Today’s Prompt: “Suppose you woke up one morning and had magical powers for a day.”
This is a strange prompt for me as I am a skeptic at heart. If I have not observed something with my own senses, then it does not exist. Moreover, beyond my own experiences, I only accept something as fact if it is observable in repeatable, objective testing, and documented by disinterested parties.
On the other hand, my favorite books to read are of the fantasy-fiction persuasion. As long as it is contained within the pages of a book with a dragon or a wizard on the cover, I will suspend my disbelief for as long as the author keeps the magic spells flying.
While contemplating the last paragraph, I looked up the phrase “suspension of disbelief,” wandered through the surprisingly well-written entry for it on Wikipedia, and discovered Tolkien’s idea of the “secondary belief” which is, for me, far more relevant. I copied this from the Wiki: “Tolkien says that, in order for the narrative to work, the reader must believe that what he reads is true within the secondary reality of the fictional world.”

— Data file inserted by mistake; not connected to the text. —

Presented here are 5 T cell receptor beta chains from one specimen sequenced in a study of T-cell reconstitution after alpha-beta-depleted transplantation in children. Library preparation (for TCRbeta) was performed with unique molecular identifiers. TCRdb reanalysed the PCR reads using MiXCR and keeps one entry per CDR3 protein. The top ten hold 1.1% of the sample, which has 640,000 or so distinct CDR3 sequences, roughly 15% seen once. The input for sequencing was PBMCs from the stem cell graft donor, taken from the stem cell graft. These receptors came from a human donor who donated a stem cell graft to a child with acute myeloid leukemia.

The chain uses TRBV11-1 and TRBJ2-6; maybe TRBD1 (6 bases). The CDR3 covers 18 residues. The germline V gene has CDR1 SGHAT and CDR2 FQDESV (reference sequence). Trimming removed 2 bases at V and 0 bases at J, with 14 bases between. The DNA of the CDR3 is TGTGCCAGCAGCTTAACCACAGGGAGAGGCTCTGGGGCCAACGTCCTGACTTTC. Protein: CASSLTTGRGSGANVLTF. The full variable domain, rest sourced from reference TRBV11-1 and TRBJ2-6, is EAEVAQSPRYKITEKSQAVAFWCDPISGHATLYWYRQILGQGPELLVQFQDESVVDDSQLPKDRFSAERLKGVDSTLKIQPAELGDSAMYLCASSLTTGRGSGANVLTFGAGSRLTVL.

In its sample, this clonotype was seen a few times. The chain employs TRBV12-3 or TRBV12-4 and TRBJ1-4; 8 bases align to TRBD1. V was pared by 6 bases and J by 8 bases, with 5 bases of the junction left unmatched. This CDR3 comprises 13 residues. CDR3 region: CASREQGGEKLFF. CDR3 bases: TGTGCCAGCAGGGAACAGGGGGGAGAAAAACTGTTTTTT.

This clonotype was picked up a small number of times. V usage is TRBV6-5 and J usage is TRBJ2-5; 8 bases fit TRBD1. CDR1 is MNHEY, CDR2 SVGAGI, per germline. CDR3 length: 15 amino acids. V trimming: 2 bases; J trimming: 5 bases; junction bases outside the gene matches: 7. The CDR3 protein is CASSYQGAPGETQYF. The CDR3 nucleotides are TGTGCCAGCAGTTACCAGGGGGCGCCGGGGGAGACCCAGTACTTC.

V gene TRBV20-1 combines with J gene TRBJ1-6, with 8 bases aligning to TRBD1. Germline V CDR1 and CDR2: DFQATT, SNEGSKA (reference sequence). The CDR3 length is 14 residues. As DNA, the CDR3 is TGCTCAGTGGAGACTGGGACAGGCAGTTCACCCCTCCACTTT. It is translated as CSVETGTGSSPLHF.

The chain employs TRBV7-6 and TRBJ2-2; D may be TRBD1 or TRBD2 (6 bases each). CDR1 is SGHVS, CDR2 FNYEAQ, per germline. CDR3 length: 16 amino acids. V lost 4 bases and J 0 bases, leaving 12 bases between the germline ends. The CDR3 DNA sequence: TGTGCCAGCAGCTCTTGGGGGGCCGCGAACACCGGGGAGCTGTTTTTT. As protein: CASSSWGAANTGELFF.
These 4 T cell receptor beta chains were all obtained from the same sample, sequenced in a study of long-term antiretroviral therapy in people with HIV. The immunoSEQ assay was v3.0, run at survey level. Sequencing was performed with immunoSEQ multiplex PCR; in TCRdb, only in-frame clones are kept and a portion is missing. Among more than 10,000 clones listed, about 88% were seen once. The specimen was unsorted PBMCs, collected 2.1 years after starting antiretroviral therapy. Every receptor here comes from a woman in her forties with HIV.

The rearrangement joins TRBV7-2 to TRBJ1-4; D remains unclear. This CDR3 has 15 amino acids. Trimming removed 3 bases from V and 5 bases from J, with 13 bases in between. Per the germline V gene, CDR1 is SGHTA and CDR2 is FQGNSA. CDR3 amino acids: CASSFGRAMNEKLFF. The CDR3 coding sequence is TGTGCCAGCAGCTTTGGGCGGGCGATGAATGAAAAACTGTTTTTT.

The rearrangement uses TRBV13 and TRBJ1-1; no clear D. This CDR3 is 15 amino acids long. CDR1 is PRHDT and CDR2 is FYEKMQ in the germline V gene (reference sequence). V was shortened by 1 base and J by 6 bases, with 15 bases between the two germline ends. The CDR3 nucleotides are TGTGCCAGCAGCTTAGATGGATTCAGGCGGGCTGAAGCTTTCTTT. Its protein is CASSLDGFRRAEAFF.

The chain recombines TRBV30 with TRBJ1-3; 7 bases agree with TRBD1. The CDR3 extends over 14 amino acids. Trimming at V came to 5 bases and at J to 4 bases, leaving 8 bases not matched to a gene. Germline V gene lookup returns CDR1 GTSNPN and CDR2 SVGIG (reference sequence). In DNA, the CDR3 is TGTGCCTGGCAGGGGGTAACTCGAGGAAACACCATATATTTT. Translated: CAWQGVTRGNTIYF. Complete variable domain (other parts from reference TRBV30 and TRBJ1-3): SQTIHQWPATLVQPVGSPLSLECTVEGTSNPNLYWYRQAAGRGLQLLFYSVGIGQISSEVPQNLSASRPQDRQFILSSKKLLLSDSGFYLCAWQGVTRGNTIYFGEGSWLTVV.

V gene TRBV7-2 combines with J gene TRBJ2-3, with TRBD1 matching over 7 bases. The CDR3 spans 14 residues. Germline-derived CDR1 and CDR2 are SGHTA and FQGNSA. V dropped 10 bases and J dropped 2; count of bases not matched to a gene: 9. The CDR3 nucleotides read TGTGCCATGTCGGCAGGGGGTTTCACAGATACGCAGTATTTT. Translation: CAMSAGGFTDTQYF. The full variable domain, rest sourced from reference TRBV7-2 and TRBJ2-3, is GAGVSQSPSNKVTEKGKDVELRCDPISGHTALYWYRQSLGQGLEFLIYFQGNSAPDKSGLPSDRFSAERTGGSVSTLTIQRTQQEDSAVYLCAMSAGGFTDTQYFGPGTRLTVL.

That is what I am doing while I read. I transport my mind (as long as the story is a good one) into that fictional world, and I don’t have to suspend anything. I am there, and the authors truths become my own.
If I woke up tomorrow morning with magical powers, I would be, while they lasted, inside my own secondary reality. I would believe completely. However, the next morning, when the magic is gone, I will be, once again, content within my tangible, skeptical world.